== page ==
“These are small communities. The loss of a child is felt incredibly profoundly,” Rudin said. “In some cases we are looking at two generations. I don’t know when they are going to be comfortable. I think people will start to feel comfortable when they know they have an option.”

Rudin added that it is a broken system that forces an Indigenous youth between the ages of 15 and 16 years old to have to leave their home community, their family, and their language to travel to a large urban centre just to pursue an education.

“That is still an incredibly difficult transition, so I’m not surprised families are still reluctant,” he said. “That will start to change when there are real options available.”

For families of youth who do want to attend school in Thunder Bay, the progress on the implementation of recommendations is important, but families who are concerned about sending their children away would like to see more community-based education options to keep youth more connected to their home community.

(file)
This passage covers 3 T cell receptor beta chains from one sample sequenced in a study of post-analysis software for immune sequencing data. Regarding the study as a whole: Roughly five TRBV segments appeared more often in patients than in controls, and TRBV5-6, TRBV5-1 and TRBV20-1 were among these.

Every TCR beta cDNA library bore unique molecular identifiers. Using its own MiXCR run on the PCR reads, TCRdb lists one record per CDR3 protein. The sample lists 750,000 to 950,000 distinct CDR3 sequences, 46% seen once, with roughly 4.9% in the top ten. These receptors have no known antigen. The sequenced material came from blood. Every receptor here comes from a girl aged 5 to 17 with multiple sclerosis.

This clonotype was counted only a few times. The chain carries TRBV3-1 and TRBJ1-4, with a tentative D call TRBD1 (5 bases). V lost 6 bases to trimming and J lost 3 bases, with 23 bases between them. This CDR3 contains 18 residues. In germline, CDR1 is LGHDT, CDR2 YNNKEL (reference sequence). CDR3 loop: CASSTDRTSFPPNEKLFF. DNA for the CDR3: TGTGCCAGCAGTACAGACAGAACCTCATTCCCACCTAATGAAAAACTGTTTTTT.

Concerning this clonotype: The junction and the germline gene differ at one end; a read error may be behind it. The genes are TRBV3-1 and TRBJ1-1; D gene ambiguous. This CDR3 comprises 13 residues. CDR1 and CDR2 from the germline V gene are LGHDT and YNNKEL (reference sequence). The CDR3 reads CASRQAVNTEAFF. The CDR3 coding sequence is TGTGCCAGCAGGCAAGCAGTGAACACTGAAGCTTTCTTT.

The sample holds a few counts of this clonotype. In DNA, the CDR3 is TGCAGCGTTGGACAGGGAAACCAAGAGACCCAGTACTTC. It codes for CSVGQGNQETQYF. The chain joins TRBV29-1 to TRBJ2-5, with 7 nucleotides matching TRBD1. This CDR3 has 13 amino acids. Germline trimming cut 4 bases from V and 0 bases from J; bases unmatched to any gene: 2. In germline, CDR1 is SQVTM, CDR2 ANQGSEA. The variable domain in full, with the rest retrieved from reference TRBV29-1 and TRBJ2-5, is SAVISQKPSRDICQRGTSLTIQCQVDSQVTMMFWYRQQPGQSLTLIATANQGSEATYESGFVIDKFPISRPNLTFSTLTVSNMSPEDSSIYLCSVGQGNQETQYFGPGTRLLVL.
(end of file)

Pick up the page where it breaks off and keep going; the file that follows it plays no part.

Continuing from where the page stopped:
“For those families who are sending kids down there, they see that there are more services and programs,” Rudin said. “For families who are eager to see options that are more based on reserve, they do not see progress.”

Rudin added that Aboriginal Legal Services will continue to offer yearly report cards in an effort to ensure change continues to happen, which is especially important for the 17 long-term recommendations, none of which have been completed but all are listed as in progress.

“I am hoping that reality will keep people focused on moving forward. I don’t want to minimize that the long-term recommendations outstanding, they are tough,” Rudin said.

“The jury’s recommendations are really comprehensive. They should be tough because kids going to school on reserves should have the same opportunities as kids anywhere. But getting that done is a challenge. That we know.”

Doug Diaczuk

About the Author: Doug Diaczuk

Doug Diaczuk is a reporter and award-winning author from Thunder Bay. He has a master’s degree in English from Lakehead University